What is proportional punishment in academia?

Wise reflections from Eric Schliesser in response to Brian Leiter’s thoughts on proportional punishment of sexual harassers:

As I have noted before (while writing about the Pogge case recall), academics actually treat harms against the profession rather severely: for example, serial plagiarists (e.g., Martin Stone) are (when caught) often banished from the profession and academic life, and given no second chances. This is also true of folk that get caught in multiple cases of serious academic misconduct (Stapel, Marc Hauser, etc.). In many cases of violations of academic integrity we de facto do not believe in second chances and we think that employment in the profession should be prevented. Many years ago, a journalist pointed out to me (with a mixture of bemusement and outrage) that academics tend to treat sins against the profession/discipline far worse than society treats a whole range of awful crimes. We convey something of this attitude to our students when we can give a student a (fairly automatic) F for (serious) cheating; many universities have some kind of procedure in which a student’s academic misconduct becomes either a permanent feature of the academic records or becomes a permanent barrier to completing the degree.* What is especially notable about these cases is that disciplines and universities often are far more severe than the law. (That’s not true of all the cases; some grant agencies have become notably harsher than universities/disciplines.)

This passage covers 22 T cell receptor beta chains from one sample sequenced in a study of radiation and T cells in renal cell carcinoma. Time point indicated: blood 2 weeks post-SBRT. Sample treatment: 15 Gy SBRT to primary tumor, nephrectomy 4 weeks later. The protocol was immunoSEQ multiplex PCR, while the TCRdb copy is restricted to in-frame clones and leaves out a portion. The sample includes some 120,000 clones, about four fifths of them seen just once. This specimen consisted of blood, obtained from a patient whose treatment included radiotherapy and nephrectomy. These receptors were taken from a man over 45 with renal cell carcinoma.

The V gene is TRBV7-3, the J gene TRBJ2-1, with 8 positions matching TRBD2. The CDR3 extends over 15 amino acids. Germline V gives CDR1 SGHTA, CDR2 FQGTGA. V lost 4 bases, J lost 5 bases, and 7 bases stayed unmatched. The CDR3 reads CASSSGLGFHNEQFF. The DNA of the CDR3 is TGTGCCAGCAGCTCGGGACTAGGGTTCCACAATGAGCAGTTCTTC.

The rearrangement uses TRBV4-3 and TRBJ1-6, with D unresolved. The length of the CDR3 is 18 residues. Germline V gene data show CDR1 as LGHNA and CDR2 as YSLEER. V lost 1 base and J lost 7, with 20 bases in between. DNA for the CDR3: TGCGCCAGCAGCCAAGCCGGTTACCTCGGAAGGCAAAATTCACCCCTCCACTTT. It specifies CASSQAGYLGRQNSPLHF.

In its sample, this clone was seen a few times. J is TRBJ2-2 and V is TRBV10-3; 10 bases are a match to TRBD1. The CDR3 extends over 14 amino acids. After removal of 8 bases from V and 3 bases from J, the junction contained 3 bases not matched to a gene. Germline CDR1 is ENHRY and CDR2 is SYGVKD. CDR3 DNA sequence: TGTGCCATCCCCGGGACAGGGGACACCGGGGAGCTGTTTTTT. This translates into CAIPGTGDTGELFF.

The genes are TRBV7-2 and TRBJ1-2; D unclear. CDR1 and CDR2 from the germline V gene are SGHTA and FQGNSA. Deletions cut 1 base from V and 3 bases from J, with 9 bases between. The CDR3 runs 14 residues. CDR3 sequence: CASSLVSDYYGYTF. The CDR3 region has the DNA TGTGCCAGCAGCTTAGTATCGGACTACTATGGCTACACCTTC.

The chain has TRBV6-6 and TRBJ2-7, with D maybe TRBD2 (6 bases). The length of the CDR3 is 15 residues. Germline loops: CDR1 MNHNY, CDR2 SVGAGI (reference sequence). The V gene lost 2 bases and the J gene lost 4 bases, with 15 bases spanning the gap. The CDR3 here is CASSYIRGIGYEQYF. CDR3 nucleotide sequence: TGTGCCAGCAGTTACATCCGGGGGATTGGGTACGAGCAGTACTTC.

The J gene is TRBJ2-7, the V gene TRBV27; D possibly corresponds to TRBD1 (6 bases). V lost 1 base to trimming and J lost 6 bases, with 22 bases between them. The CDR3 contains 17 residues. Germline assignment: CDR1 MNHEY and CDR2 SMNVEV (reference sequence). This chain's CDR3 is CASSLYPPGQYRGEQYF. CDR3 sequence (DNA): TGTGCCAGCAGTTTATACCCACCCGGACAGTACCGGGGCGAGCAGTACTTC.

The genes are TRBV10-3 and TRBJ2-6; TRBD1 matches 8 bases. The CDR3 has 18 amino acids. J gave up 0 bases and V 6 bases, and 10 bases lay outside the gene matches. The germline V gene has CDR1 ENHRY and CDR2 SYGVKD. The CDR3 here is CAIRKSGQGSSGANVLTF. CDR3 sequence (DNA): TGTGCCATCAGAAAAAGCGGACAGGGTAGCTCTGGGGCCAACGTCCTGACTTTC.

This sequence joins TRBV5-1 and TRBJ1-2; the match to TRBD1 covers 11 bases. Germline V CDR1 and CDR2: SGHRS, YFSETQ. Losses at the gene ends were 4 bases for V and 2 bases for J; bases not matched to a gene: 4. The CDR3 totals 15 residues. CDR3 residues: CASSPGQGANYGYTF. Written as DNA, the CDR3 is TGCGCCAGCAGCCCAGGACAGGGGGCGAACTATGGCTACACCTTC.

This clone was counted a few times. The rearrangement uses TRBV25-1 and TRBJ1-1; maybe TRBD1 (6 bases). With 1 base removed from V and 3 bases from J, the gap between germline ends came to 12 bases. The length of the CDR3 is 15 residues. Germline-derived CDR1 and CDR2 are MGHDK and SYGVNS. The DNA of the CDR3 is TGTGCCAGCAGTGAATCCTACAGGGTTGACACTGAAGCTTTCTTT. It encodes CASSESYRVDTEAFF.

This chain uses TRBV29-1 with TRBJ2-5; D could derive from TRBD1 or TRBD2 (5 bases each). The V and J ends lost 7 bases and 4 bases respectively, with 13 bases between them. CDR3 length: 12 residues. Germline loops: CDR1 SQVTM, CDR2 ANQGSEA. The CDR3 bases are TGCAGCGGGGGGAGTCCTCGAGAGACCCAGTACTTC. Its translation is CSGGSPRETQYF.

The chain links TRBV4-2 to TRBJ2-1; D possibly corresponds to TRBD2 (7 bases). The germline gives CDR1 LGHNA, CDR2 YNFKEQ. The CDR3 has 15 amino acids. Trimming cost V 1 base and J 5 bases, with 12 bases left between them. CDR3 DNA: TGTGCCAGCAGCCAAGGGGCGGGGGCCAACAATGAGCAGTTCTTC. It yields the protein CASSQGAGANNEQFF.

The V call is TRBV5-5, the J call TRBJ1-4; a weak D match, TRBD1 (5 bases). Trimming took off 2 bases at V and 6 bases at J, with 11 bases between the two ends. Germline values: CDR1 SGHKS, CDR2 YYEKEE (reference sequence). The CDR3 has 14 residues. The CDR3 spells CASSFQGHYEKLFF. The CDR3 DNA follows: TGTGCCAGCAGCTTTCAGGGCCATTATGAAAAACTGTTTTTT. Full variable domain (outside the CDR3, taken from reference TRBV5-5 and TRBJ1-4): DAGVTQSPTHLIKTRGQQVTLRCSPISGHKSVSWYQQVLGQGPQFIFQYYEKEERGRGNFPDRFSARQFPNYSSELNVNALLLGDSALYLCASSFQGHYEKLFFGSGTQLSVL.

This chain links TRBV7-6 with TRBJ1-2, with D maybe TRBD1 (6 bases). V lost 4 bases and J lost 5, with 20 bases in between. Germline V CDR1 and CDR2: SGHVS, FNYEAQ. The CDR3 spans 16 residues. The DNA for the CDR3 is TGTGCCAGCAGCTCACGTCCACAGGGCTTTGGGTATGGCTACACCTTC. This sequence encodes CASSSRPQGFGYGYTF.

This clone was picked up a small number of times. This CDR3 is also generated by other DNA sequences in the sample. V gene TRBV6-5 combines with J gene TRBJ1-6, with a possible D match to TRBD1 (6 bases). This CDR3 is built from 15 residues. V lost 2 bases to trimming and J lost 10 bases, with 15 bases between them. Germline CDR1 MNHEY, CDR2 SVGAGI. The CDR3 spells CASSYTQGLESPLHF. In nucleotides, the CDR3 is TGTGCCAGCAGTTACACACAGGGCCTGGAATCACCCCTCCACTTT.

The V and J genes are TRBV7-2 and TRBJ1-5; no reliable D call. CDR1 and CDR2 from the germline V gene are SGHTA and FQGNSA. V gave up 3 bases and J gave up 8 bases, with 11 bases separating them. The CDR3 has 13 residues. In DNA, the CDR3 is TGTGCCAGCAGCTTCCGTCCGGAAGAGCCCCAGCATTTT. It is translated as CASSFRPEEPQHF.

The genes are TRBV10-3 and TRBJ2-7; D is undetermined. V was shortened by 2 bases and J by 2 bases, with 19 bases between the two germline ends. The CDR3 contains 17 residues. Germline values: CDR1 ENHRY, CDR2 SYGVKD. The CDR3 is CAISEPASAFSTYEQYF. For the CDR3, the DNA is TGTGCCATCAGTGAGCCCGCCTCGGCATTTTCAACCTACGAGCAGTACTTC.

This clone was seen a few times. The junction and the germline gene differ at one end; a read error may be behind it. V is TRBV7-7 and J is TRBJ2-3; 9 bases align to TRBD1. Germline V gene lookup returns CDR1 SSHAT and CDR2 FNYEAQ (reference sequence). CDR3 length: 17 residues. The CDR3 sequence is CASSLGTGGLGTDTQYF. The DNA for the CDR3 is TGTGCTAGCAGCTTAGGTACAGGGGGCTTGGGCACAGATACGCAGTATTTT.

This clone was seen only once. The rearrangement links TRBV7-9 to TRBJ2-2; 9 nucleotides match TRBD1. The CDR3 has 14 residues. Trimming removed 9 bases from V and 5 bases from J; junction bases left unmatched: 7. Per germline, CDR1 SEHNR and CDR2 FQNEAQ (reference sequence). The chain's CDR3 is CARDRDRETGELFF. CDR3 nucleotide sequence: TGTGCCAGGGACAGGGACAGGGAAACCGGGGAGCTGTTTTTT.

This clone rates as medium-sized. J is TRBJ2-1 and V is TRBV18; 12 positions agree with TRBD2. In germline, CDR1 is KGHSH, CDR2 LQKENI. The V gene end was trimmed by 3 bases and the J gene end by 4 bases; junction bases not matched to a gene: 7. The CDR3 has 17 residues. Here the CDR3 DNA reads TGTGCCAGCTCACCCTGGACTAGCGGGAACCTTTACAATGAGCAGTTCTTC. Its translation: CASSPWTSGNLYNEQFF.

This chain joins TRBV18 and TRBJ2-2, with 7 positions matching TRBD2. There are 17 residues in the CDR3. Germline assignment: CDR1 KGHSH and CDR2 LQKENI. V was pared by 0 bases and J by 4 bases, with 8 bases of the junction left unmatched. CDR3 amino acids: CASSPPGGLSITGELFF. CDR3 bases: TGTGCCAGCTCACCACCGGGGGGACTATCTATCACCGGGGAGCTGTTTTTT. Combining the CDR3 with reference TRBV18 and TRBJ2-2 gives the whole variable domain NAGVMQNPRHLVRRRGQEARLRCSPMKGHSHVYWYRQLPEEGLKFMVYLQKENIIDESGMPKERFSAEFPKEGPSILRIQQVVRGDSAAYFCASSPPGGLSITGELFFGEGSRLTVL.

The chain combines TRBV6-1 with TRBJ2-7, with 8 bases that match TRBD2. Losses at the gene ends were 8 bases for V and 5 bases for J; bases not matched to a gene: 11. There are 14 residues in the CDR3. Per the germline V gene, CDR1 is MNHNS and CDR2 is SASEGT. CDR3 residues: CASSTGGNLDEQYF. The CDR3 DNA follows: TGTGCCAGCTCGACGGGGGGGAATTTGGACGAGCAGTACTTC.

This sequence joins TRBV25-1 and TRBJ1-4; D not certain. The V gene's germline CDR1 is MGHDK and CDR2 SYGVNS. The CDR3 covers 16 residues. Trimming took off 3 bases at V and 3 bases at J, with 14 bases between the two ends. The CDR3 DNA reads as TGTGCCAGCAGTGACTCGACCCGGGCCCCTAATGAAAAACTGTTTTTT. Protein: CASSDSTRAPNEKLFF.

I am not denying that it is possible to treat the kinds of cases I mention in the previous paragraph as falling under some kind of proportionality principle. But (a) that’s not the natural reading of these cases and so the principle of proportionality does not apply in violations of academic integrity; and (b) if the proportionality principle is taken to apply then the severity of these punishments is strong evidence that we take violations of the integrity of the academic enterprise as extremely serious offenses. (Of course, a reformist reader may decide that the proportionality principle does apply here, and argue that the existing punishments do not fit the crimes, or that there are half-way places between utter banishment and ongoing engagement in academic work–this came up in the Hauser case.) My own favored interpretation is actually (b) — our practice reveals we tacitly take violations of the integrity of the academic enterprise as extremely serious offenses –, but what follows will only assume that one needs to argue for the principle of proportionality in the context of academic offenses and can’t take its applicability for granted….

Here I want to turn to Leiter’s important observation that the cases of sexual misconduct and worse violate the “fundamental idea of a university as a place where everyone can come to learn and master an intellectual discipline, and be evaluated on their intellectual competence, rather than their sexual desirability.” I agree with Leiter about this (although I suspect that a lot of misconduct is not a consequence of perceived sexual desirability). This particular harm is distinct from all the other harms that follow from various forms of sexual misconduct (and let me grant that these harms may well fall under some proportionality principle). Violations of this fundamental idea are very much like violations of academic integrity. These violations undermine our collective mission to teach, learn, and master an intellectual discipline. In the case of plagiarism we have long recognized this, in the cases of sexual misconduct we have been scandalously slow to acknowledge it.

Read the whole thing.

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